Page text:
Many people still don’t know the truth about the fatal Segway accident that took place on September 26, 2010, in the county of Yorkshire in England. Just yesterday, a client in one of the agencies of Mobilboard, the network for Segway PT rental, repeated the same thing. Of course, the media hasn’t always been very accurate when reporting on the subject. Here’s the true story about the accident.
First of all, NO, the inventor of the Segway PT, Dean Kamen, is not dead!
The accident involved Jimi Heselden, the former owner of parent company Segway Inc. He had bought the company in December 2009.
In the accident, Jimi Heselden fell off a cliff while riding his PT near his home. His body was found in the Wharfe river, at the bottom of a ravine, along with the Segway x2 that he was using, an all-terrain model. Several theories explaining his fall were proposed, but the reliability of his vehicle was never questioned.
A former miner and self-taught man, the British billionaire was 62 years old when the tragic accident happened. He had made a fortune in the arms industry with protective walls that are used throughout the world. He was the CEO of Hesco, world leader in the sector.
A generous philanthropist, several days before his death, the businessman donated 10 million pounds to the Leeds Community Foundation, with which he established a fund in 2008. His fortune was estimated at the time to be over 160 million pounds (200 million euros).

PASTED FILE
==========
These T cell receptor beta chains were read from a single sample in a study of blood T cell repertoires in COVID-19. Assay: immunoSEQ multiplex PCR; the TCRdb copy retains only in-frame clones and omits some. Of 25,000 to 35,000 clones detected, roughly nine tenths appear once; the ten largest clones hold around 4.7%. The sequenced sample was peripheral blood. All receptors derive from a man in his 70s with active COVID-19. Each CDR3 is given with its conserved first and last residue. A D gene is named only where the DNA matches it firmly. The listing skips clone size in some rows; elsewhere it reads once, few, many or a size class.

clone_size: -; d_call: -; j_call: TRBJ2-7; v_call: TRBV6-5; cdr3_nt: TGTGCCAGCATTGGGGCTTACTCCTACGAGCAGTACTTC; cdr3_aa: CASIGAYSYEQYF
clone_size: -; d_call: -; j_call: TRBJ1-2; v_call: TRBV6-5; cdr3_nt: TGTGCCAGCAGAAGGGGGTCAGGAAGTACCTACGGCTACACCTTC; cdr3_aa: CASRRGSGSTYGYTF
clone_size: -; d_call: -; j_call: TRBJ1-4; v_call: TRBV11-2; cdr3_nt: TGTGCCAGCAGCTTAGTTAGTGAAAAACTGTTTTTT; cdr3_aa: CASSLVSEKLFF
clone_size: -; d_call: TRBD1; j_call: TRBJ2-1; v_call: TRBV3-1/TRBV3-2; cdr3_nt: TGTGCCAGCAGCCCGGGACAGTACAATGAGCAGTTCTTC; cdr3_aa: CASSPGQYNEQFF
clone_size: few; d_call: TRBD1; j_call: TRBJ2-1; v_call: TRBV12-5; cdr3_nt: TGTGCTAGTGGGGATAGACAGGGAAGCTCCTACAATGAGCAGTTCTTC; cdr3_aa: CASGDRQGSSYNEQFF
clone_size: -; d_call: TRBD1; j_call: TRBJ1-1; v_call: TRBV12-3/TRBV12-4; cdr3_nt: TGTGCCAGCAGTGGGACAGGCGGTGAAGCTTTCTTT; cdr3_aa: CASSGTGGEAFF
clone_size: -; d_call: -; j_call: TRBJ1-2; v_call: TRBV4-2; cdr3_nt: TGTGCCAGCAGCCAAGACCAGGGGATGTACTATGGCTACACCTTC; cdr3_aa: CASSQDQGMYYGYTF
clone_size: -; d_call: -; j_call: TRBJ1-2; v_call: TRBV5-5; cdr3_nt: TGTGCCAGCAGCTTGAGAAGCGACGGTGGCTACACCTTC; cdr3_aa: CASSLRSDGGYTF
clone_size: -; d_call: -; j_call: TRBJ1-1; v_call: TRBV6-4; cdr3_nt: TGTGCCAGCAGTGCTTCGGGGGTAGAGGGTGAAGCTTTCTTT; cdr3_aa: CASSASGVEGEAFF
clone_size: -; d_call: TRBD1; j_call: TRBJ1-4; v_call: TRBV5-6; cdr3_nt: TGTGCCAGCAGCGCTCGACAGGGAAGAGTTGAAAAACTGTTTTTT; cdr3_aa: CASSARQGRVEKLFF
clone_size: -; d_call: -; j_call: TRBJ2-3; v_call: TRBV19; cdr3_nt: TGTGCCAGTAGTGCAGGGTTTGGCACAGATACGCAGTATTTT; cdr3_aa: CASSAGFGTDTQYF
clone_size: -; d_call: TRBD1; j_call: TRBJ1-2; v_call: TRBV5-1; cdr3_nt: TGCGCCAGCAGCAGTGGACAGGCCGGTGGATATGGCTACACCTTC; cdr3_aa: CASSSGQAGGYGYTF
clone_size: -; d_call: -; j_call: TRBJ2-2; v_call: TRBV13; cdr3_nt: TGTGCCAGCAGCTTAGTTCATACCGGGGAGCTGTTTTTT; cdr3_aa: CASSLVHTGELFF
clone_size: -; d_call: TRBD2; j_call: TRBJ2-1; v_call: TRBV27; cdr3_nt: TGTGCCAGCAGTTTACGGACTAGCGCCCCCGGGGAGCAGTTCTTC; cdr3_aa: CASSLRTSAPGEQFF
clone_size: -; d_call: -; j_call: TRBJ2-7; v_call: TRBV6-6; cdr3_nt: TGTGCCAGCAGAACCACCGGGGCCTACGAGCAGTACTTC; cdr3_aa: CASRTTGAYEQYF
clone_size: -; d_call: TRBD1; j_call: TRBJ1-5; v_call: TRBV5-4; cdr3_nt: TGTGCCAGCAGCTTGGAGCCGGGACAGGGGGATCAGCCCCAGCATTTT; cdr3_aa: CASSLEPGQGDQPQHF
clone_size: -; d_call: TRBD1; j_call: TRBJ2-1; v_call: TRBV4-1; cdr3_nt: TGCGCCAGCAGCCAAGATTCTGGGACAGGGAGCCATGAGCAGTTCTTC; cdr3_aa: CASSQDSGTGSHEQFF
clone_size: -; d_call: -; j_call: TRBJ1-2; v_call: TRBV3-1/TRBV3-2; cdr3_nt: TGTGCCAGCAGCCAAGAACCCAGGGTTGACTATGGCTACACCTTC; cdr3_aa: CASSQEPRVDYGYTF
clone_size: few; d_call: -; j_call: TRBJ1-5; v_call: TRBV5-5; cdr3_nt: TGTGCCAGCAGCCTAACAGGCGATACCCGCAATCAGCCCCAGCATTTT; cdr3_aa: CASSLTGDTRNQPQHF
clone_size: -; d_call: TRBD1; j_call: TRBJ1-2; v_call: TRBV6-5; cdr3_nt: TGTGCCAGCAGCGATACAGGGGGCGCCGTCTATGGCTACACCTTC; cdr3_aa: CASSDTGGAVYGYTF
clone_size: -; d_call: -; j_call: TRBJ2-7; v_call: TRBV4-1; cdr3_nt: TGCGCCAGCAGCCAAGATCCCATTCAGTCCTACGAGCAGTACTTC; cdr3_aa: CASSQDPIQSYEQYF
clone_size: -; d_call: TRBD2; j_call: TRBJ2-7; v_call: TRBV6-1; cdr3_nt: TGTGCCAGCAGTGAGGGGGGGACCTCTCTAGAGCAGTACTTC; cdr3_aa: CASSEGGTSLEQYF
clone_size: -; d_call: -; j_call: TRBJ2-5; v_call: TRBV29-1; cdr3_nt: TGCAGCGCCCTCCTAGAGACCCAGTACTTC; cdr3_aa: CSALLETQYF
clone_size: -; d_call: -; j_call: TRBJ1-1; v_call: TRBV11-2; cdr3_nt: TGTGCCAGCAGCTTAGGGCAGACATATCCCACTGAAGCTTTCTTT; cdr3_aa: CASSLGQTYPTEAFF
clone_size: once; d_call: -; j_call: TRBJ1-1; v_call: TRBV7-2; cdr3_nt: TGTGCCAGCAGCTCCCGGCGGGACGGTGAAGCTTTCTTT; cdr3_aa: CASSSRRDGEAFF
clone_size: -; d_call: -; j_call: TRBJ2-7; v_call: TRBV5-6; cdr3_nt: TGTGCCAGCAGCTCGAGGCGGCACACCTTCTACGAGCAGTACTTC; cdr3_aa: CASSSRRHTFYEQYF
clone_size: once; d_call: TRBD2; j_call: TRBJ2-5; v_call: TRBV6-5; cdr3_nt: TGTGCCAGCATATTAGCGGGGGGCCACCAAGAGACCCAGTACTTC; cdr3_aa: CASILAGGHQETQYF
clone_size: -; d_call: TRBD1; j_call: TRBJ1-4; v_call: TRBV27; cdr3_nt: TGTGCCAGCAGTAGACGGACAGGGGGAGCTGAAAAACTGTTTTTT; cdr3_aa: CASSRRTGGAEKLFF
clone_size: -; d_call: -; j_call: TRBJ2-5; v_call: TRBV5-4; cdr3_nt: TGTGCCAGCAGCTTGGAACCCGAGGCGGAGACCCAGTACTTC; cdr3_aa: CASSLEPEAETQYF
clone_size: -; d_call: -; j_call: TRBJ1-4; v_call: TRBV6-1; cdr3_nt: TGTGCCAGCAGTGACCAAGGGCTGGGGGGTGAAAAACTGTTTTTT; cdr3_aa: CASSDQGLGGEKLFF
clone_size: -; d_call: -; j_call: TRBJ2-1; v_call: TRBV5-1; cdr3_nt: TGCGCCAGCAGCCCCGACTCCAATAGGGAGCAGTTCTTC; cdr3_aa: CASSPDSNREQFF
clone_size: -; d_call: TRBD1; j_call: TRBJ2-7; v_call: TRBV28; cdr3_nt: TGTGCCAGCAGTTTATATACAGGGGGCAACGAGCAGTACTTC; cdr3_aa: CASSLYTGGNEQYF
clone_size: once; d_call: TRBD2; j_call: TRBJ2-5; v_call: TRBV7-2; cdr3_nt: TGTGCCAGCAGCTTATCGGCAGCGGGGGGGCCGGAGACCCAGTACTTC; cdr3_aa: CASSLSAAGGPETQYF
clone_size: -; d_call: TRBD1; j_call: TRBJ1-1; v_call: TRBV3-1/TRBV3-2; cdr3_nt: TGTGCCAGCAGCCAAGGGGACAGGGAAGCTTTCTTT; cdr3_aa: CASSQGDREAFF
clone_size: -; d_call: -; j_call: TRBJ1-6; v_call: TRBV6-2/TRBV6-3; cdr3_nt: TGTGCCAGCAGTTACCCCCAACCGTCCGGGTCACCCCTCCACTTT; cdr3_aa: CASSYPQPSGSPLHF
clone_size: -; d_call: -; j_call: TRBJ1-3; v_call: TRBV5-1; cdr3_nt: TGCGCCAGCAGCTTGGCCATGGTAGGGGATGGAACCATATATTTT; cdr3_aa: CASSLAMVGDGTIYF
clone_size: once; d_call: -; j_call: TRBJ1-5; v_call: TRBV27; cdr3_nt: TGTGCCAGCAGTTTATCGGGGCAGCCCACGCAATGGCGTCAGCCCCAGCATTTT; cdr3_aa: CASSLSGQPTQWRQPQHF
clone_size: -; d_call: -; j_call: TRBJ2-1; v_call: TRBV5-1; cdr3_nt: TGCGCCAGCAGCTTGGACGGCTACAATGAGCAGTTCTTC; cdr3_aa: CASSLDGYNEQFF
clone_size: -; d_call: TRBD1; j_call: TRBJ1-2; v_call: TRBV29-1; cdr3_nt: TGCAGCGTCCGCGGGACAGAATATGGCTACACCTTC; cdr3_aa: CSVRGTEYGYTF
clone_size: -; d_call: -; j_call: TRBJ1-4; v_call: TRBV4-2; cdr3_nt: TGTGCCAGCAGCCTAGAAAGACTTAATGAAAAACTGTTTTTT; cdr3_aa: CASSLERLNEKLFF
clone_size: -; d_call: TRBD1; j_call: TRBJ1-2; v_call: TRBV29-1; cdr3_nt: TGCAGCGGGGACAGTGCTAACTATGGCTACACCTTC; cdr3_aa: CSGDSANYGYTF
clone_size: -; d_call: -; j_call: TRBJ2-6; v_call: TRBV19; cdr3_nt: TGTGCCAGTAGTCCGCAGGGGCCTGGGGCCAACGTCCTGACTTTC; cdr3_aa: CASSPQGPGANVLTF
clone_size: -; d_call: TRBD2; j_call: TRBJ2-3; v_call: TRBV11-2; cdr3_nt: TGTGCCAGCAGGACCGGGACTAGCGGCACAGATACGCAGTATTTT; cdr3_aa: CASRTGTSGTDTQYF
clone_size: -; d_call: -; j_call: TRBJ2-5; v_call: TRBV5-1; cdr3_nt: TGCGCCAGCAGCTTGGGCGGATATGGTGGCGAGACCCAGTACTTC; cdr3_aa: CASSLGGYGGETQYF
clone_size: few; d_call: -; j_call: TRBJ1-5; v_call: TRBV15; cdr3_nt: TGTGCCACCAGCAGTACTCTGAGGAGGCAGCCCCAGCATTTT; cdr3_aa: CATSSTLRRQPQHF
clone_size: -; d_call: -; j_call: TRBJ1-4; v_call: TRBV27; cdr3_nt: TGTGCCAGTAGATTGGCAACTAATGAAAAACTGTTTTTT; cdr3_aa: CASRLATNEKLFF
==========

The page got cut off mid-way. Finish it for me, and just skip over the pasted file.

But where was Dean Kamen in all of this?
A major inventor of the 21st century, Dean Kamen was born on April 5, 1951 in Rockville Center, New York. Known for his many humanist inventions, the creator of the Segway has over 400 patents to his name. A fervent defender of science and technology, he is the head of DEKA Research and Development Corporation in Manchester, NH, a company that develops new technologies. He is also the founder of the robotics organization FIRST (Foundation for the Inspiration and Recognition of Science and Technology), which is dedicated to students.
Dean Kamen has also won numerous prizes and awards, including the Kilby Award in 1994 and the Lemelson-MIT Prize for his revolutionary invention of the Segway PT. He also won an award for his infusion pump for diabetes patients, received the National Medal of Technology from President Bill Clinton, and was inducted into the National Inventors Hall of Fame for his invention of the AutoSyringe. In 2005, he received a Heinz Award for inventions that advance medical research throughout the world. Finally, in 2006, he received an award for his humanitarian contributions.
It was in 2001 that he revealed his most famous invention, which is certain to revolutionize urban transportation: the Segway PT (Personal Transporter).
A one-person electric means of transportation, the Segway PT is unique in its field. It’s often compared to a human brain because a simple movement of the body is enough to move the vehicle forwards and backwards. It’s equipped with gyroscopic sensors and its technology calculates the body’s balance over a hundred times per second.
It would be a shame to continue believing that this brilliant inventor is dead!